In case you’ve missed any of the memos from the ECB in recent months, 2019 is a moderately significant year for English cricket. The small matter of a home World Cup, closely followed by the Ashes, offers the sport a once-in-a-lifetime opportunity to regain some of the relevance that it squandered in the wake of the 2005 Ashes, and build the sort of head of steam required to make a success of the grand relaunch they’ve got planned for 2020 onwards.
No pressure then, as Joe Root’s men move into the first engagement of this most seismic of calendar years – a three-Test rubber against a West Indies side that (to judge by preconceptions) you might presume they have been beating in their sleep for the best part of 20 years. In fact, West Indies have got a very proud home record against the team that everyone most loves to beat, and plenty of incentive to extend one of the sport’s more unlikely unbeaten runs.
England’s last series victory in the Caribbean came way back in 2004 – when Mark Butcher, Nasser Hussain and Graham Thorpe were still in harness in the middle-order. They’ve returned twice since then but have managed just a solitary win in seven (technically eight) attempts. And even that overdue result, at St George’s in 2015 was undermined a week later, when they slumped to a pretty abject series-squaring loss in Barbados.
And when you consider the shock that West Indies pulled off 18 months ago in England, when Shai Hope and Kraigg Brathwaite inspired an incredible run-chase in the second Test at Headingley, the threat that they can yet pose is self-evident. That much can be seen in their recent Test record, under Stuart Law, the former coach who recently moved to Middlesex, they won six Tests out of 15 – not riches by any stretch of the imagination, but the sort of dangerously erratic record that a work in progress such as England cannot afford to take lightly.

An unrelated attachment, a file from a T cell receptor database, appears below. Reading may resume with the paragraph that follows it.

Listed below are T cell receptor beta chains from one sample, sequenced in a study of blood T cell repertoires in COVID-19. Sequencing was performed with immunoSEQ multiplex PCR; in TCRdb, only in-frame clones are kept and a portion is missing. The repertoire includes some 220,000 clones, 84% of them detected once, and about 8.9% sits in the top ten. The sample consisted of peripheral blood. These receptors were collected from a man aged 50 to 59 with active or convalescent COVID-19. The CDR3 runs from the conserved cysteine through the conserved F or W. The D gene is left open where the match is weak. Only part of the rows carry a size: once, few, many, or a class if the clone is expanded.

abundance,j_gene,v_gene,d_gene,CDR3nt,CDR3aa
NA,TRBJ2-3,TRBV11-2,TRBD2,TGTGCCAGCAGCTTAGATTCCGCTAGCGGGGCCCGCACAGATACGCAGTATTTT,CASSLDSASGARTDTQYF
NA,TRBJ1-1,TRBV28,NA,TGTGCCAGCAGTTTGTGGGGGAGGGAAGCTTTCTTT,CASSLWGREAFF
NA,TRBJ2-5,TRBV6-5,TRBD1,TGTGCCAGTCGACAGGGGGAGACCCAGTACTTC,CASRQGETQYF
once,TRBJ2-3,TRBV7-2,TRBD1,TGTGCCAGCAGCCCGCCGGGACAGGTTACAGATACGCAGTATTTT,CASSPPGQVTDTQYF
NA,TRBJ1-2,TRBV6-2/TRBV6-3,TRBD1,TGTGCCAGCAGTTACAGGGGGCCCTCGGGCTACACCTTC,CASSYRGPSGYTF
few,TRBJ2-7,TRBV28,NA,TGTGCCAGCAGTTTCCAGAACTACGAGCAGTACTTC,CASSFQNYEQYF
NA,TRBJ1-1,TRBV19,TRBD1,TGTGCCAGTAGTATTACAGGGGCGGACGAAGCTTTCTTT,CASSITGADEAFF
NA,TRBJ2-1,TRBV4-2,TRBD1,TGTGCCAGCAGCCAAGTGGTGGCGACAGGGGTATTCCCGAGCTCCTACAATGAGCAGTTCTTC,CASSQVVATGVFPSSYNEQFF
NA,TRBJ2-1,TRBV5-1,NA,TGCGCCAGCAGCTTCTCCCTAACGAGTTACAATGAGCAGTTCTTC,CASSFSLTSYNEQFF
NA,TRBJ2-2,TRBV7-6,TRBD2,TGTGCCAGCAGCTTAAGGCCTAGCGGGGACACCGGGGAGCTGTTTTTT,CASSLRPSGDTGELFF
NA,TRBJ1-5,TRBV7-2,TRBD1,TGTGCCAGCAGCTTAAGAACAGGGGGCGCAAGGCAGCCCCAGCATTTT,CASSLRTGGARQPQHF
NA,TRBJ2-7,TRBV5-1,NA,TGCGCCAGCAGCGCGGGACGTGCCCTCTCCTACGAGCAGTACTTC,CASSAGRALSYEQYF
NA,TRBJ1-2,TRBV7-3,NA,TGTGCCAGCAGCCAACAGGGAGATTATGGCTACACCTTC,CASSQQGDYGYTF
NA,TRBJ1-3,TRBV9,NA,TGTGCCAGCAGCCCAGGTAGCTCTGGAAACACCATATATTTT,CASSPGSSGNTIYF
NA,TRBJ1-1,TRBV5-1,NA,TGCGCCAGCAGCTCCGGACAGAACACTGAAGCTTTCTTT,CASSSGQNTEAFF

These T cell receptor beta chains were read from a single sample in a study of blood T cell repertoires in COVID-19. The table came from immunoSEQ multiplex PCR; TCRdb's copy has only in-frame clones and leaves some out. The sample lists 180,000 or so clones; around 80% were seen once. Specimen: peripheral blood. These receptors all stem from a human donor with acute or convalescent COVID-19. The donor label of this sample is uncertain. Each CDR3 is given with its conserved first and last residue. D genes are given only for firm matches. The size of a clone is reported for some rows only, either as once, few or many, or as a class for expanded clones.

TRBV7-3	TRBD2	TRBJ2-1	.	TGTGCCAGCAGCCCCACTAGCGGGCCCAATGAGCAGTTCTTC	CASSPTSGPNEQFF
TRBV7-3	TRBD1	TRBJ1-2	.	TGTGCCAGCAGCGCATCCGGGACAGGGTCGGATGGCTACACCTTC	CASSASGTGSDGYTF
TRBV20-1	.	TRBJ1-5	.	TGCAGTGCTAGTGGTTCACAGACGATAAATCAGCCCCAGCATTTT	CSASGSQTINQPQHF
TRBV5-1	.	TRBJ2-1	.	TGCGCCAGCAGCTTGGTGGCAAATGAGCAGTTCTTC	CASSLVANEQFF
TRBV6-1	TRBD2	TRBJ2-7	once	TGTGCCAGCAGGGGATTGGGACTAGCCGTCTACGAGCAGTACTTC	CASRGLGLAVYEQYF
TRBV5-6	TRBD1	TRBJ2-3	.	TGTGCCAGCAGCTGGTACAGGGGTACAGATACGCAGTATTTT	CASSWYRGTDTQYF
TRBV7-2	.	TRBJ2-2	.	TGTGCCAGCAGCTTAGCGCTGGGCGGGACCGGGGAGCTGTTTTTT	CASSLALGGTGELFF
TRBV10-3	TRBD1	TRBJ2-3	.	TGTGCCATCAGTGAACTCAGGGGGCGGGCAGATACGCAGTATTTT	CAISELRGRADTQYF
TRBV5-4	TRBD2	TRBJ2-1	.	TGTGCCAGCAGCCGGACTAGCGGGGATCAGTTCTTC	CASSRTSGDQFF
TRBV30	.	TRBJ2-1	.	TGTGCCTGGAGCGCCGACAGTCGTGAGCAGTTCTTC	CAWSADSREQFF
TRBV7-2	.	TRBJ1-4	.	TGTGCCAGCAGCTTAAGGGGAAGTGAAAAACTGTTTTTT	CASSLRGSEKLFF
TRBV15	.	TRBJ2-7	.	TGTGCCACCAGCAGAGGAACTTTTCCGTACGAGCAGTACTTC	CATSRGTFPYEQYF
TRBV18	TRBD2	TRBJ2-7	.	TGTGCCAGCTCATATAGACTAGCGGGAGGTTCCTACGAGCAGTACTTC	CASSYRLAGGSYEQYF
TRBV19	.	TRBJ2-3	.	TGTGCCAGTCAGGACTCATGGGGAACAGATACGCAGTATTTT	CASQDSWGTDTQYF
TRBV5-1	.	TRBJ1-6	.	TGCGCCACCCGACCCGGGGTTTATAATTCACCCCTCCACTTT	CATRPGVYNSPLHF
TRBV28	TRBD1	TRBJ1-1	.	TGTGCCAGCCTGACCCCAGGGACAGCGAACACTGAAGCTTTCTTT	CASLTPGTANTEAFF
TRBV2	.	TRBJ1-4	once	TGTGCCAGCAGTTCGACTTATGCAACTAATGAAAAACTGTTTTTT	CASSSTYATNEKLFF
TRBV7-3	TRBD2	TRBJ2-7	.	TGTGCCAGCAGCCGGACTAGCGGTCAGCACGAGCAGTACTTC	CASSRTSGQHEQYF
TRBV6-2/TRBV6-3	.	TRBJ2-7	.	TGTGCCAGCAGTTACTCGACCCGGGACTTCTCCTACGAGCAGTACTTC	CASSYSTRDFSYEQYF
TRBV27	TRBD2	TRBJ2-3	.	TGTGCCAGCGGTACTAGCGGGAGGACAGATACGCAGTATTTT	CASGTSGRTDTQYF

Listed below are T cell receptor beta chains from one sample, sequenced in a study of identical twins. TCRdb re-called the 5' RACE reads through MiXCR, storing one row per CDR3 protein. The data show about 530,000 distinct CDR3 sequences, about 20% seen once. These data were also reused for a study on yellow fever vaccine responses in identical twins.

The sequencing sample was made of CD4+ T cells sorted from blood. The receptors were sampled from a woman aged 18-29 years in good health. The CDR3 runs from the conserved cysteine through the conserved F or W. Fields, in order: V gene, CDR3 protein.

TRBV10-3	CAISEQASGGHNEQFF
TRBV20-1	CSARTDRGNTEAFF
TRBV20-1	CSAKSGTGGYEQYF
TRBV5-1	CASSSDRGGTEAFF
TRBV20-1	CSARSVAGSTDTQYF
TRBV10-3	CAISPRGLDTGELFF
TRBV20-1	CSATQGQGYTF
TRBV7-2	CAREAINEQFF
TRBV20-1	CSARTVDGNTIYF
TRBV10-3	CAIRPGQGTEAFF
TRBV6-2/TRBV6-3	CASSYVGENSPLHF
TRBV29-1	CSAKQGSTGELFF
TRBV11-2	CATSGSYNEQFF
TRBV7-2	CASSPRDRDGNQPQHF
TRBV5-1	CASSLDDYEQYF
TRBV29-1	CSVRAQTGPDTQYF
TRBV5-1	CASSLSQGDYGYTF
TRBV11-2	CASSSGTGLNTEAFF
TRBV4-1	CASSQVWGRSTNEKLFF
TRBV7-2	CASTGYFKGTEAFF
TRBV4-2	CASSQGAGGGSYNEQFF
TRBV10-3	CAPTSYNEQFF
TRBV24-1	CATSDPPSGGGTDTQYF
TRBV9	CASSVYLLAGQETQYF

England are, however, in an unusually good place in their Test cricket right now. Their 3-0 series win in Sri Lanka before Christmas was an eye-opening statement of intent – set up by speedy, purposeful batting, and sealed by a three-pronged spin attack that could not have been available to Root had it not been for the wealth of allrounders he was able to shoehorn into his team.
It followed on from a 4-1 series win over India – and how much more impressive does that now look after their demolition of Australia Down Under? – that seemed at times to lean far too heavily on a surfeit of runs from England’s lower-order, but which in hindsight now looks like a very cunning plan.
They are beginning to develop a squad for all occasions – although the sad loss of Olly Stone to a stress fracture in the lower back does mean that they do still lack the sort of out-and-out pace bowler that they’ll need to blood at some stage if they are truly creating an attack for all surfaces. Stone might not have been a factor this early in the series, given that a bowler of Stuart Broad’s pedigree still isn’t sure of regaining a permanent berth, but it’s been a while since England have had quite such an encouraging pressure for places.
West Indies, by contrast, do not lack for speed in their current incarnation. Kemar Roach and Shannon Gabriel have hurried up many sides in the recent past, while Alzarri Joseph (if fit) and Oshane Thomas promise no let-up on the speedometer if either or both are unleashed in the course of this series.
There’s no question that West Indies are up against it in this series, and the off-stage kerfuffle over the appointment of Richard Pybus as head coach will guarantee yet more tedious political recriminations if the early results don’t go their way. But England are in town and full houses are in prospect throughout the three-match series (albeit houses full of English support rather than the conch-blowing locals of old). If such well-set stages don’t tempt some scene-stealing performances from the home side, then nothing will.